In my previous comment I was referring to "you" plural (Don Zeko and you). I've been attacked by some on the left so much in this discussion, the Plan B discussion and the Ron Paul discussion (as well as some previous ones) that it all seems to blend together sometimes. My fault. I apologize.

No problem. And I understand what you're saying about feeling under siege.


Quote:

Originally Posted by Wonderment (Post 234365)
Here, however, in the interest of improving our discourse is what I think you could improve on in your argumentative style in general. Feel free to offer me suggestions on how to improve my own.

Thank you for the thoughtful comments and observations. I have to log on to work and get a couple things done before the week starts tomorrow, so I have very limited time yet tonight, but I'll make a few quick points. My responses will be pretty weak, though, because it's late and I only have a couple minutes.


Quote:

Originally Posted by Wonderment (Post 234365)
1) You use terms like wingnuts, Paultards, etc. (incendiary language). I don't like this when right wingers do it, and I don't like it when Brendan, you or Graz do it either.

I do have a weakness for these terms. I'll admit they're not constructive to dialog with the people to whom they are applied. For this reason, I don't apply them to people I want to have a dialogue with, like you.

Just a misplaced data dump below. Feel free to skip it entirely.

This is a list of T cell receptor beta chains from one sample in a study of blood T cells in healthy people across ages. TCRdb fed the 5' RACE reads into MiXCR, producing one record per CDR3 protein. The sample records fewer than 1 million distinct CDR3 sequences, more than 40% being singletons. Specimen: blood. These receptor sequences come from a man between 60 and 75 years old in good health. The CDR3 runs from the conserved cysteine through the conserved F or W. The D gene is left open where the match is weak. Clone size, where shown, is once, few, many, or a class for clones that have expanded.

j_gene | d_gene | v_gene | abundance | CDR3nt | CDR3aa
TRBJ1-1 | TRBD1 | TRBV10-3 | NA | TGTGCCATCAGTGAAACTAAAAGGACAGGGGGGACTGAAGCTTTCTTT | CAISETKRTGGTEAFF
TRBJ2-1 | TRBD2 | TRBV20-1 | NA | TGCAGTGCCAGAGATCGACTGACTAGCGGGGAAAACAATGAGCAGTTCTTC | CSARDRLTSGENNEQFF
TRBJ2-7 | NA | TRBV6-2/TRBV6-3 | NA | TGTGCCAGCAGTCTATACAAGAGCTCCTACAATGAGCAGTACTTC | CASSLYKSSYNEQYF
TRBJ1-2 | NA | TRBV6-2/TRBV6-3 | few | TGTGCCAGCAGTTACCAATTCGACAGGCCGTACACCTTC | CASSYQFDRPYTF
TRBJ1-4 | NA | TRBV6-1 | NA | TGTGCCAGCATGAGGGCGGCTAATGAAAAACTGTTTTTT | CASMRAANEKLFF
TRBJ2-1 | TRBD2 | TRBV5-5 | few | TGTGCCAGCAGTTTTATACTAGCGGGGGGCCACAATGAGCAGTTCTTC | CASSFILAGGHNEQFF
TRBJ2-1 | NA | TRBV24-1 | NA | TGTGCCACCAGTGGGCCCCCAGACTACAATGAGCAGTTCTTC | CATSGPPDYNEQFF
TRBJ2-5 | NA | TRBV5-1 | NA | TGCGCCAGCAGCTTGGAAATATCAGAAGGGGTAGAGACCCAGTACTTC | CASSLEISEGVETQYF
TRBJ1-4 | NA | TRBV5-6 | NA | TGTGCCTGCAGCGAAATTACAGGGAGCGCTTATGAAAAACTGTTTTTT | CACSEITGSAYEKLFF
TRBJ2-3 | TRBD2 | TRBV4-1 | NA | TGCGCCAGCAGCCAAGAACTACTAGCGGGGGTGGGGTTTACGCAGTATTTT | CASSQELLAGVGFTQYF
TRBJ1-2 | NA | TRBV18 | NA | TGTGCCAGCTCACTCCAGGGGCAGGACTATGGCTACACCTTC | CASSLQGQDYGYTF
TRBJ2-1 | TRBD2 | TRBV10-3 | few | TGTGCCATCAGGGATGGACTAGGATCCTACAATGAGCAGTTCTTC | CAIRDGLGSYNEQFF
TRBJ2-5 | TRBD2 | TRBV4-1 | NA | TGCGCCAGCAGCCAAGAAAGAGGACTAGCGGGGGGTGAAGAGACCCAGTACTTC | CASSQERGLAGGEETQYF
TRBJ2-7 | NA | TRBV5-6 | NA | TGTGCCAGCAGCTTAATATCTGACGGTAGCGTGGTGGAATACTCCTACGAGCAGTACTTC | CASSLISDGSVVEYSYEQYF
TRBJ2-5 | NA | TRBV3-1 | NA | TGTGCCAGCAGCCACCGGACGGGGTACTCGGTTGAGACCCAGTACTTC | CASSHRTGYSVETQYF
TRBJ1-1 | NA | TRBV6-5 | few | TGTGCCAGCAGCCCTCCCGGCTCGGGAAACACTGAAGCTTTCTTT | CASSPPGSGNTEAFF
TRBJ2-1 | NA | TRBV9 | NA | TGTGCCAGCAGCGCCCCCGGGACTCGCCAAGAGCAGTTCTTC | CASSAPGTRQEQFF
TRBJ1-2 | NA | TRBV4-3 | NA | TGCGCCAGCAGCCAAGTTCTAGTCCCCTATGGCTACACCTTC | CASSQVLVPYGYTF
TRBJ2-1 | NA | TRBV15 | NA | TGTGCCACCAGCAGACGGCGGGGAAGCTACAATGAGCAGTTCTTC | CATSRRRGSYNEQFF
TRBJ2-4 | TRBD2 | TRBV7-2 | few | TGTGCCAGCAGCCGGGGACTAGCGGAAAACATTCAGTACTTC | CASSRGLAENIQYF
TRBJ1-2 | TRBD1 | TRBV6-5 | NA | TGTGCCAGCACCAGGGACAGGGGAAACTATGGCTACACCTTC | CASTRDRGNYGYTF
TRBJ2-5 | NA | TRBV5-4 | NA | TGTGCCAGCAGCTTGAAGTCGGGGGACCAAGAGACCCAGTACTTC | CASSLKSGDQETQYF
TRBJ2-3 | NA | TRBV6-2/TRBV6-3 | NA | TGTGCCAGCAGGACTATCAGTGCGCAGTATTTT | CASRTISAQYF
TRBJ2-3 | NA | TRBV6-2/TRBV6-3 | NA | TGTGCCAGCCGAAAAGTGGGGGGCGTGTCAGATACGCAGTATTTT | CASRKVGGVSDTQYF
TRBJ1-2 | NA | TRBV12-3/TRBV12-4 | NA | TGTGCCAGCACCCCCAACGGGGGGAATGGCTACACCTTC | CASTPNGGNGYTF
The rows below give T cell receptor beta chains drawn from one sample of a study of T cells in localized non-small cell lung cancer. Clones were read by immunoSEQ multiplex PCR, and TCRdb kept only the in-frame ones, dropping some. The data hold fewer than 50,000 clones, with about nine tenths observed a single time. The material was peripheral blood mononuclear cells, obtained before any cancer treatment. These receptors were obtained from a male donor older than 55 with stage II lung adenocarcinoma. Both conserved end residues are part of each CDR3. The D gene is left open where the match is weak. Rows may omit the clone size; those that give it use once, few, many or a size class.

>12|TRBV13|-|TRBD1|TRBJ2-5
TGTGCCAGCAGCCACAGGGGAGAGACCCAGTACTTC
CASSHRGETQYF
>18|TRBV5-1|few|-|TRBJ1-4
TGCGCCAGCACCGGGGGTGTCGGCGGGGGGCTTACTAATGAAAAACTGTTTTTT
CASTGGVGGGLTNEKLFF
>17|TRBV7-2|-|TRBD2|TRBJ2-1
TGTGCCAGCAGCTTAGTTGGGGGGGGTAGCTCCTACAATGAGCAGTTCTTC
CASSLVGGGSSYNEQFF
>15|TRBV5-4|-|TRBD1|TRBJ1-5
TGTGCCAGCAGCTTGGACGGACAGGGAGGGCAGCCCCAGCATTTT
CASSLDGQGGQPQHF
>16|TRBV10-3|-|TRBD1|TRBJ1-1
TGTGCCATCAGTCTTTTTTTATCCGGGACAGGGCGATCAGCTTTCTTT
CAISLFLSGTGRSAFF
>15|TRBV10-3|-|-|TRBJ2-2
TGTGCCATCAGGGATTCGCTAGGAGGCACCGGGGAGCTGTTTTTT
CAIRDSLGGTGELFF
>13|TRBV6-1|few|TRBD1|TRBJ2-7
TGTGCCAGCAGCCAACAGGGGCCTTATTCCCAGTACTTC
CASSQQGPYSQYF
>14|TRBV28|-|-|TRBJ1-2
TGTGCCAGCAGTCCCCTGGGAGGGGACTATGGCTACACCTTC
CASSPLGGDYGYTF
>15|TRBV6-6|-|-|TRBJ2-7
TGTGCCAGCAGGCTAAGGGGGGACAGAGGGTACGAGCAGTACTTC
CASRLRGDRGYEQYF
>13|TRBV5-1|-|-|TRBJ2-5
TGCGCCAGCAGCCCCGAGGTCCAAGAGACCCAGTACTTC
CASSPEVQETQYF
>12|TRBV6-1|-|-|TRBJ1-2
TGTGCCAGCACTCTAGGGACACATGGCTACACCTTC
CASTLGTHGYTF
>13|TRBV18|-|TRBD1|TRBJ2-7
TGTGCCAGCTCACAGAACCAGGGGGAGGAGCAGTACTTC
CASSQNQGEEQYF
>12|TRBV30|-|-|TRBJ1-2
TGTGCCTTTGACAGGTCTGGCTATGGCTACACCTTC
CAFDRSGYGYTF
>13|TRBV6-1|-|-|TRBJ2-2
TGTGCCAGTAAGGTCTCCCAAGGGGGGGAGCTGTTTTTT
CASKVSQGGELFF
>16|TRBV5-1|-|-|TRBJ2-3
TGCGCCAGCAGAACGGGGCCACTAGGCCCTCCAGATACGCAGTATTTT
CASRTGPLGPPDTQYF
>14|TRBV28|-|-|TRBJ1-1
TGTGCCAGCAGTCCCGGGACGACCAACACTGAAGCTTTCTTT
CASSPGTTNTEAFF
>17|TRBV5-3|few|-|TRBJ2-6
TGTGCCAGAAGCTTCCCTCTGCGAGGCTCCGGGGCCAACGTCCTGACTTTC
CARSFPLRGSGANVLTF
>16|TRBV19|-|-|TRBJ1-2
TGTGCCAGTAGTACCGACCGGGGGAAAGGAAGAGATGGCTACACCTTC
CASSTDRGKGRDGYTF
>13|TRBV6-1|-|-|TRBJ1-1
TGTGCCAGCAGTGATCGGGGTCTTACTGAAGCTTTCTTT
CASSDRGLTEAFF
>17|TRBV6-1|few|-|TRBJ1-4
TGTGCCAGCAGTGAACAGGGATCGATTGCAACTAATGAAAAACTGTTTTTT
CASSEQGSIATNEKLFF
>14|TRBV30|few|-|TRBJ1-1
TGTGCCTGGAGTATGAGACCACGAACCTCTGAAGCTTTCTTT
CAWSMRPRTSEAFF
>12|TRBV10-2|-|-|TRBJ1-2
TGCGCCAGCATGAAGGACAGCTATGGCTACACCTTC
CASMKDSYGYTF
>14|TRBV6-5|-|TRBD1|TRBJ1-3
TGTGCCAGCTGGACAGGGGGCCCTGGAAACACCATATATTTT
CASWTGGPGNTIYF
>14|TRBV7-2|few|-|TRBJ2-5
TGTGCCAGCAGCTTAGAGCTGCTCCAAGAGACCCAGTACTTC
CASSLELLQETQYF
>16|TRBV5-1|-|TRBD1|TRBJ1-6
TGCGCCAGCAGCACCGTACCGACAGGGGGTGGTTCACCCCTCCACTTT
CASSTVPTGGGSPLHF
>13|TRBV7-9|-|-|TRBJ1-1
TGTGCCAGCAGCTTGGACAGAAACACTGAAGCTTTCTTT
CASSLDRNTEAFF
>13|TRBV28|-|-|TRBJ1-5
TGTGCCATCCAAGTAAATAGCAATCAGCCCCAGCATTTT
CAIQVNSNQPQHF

Quote:

Originally Posted by Wonderment (Post 234365)
2) You tend to view the political world in Mannichean terms, or at the very least, in terms of "our side" v "their side."

Yes, that's right -- as long as you say "the political world." And here's why: The political world is Manichean. We have a two party system, there are two sides, one side is clearly preferable to the other, and the other side is not just wrong, they are dangerous, and deranged, and they will do enormous damage if they are elected. Think about John Bolton as Secretary of State. Think about Gingrich's promise to sack federal judges who don't conform to the Tea Party agenda. Think about the Ryan Plan being signed into law, leading to millions of dead elderly, and millions more homeless elderly. Think about the open bigotry for gay people, and Muslims, the undocumented, the hatred for teachers, the war on public education, and so on. Those of us who live in America have gotten very comfortable with our way of life, but things could get very bad very quickly if we don't hold the line.

If you want to find common ground, find it with me and the other people who are trying to stop these terrible things from happening -- and not with the people who are threatening to do them!